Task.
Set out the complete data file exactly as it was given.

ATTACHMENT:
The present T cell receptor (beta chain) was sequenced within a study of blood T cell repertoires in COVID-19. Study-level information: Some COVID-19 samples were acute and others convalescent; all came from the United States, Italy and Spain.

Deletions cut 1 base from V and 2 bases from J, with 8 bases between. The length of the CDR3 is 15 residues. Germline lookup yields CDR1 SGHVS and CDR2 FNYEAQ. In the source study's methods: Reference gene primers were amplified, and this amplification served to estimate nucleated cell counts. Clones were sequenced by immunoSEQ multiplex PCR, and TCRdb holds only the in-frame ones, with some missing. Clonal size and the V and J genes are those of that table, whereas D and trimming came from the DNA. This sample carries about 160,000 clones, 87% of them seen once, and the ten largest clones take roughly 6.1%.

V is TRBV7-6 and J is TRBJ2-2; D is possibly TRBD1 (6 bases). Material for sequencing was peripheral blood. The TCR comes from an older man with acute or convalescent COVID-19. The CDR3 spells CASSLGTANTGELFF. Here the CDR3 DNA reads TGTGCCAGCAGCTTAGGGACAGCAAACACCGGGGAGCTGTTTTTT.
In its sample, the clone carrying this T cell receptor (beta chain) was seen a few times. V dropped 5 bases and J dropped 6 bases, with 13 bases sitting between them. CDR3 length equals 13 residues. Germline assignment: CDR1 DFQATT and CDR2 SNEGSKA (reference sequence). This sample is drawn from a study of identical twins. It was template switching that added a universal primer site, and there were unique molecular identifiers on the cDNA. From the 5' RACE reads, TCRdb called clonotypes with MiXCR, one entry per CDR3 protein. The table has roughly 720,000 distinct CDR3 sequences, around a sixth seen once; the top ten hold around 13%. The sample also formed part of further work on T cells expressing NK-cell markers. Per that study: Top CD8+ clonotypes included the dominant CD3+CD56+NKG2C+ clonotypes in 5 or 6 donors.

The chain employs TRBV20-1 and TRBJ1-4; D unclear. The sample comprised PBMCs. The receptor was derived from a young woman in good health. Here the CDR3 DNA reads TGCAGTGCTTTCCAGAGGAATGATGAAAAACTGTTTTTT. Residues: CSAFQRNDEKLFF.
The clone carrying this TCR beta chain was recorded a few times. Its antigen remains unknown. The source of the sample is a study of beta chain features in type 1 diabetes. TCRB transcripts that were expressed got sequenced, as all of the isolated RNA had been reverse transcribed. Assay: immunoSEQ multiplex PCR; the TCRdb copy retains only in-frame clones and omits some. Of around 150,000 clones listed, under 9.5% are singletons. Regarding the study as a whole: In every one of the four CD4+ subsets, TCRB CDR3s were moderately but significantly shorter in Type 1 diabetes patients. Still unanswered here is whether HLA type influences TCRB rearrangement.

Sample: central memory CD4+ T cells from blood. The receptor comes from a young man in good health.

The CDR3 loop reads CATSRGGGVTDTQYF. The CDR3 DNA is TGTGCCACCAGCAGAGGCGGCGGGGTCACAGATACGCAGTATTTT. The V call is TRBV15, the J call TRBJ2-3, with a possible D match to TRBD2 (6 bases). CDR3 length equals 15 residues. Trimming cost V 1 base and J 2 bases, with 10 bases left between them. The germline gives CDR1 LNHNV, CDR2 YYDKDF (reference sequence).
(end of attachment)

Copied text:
The present T cell receptor (beta chain) was sequenced within a study of blood T cell repertoires in COVID-19. Study-level information: Some COVID-19 samples were acute and others convalescent; all came from the United States, Italy and Spain.

Deletions cut 1 base from V and 2 bases from J, with 8 bases between. The length of the CDR3 is 15 residues. Germline lookup yields CDR1 SGHVS and CDR2 FNYEAQ. In the source study's methods: Reference gene primers were amplified, and this amplification served to estimate nucleated cell counts. Clones were sequenced by immunoSEQ multiplex PCR, and TCRdb holds only the in-frame ones, with some missing. Clonal size and the V and J genes are those of that table, whereas D and trimming came from the DNA. This sample carries about 160,000 clones, 87% of them seen once, and the ten largest clones take roughly 6.1%.

V is TRBV7-6 and J is TRBJ2-2; D is possibly TRBD1 (6 bases). Material for sequencing was peripheral blood. The TCR comes from an older man with acute or convalescent COVID-19. The CDR3 spells CASSLGTANTGELFF. Here the CDR3 DNA reads TGTGCCAGCAGCTTAGGGACAGCAAACACCGGGGAGCTGTTTTTT.
In its sample, the clone carrying this T cell receptor (beta chain) was seen a few times. V dropped 5 bases and J dropped 6 bases, with 13 bases sitting between them. CDR3 length equals 13 residues. Germline assignment: CDR1 DFQATT and CDR2 SNEGSKA (reference sequence). This sample is drawn from a study of identical twins. It was template switching that added a universal primer site, and there were unique molecular identifiers on the cDNA. From the 5' RACE reads, TCRdb called clonotypes with MiXCR, one entry per CDR3 protein. The table has roughly 720,000 distinct CDR3 sequences, around a sixth seen once; the top ten hold around 13%. The sample also formed part of further work on T cells expressing NK-cell markers. Per that study: Top CD8+ clonotypes included the dominant CD3+CD56+NKG2C+ clonotypes in 5 or 6 donors.

The chain employs TRBV20-1 and TRBJ1-4; D unclear. The sample comprised PBMCs. The receptor was derived from a young woman in good health. Here the CDR3 DNA reads TGCAGTGCTTTCCAGAGGAATGATGAAAAACTGTTTTTT. Residues: CSAFQRNDEKLFF.
The clone carrying this TCR beta chain was recorded a few times. Its antigen remains unknown. The source of the sample is a study of beta chain features in type 1 diabetes. TCRB transcripts that were expressed got sequenced, as all of the isolated RNA had been reverse transcribed. Assay: immunoSEQ multiplex PCR; the TCRdb copy retains only in-frame clones and omits some. Of around 150,000 clones listed, under 9.5% are singletons. Regarding the study as a whole: In every one of the four CD4+ subsets, TCRB CDR3s were moderately but significantly shorter in Type 1 diabetes patients. Still unanswered here is whether HLA type influences TCRB rearrangement.

Sample: central memory CD4+ T cells from blood. The receptor comes from a young man in good health.

The CDR3 loop reads CATSRGGGVTDTQYF. The CDR3 DNA is TGTGCCACCAGCAGAGGCGGCGGGGTCACAGATACGCAGTATTTT. The V call is TRBV15, the J call TRBJ2-3, with a possible D match to TRBD2 (6 bases). CDR3 length equals 15 residues. Trimming cost V 1 base and J 2 bases, with 10 bases left between them. The germline gives CDR1 LNHNV, CDR2 YYDKDF (reference sequence).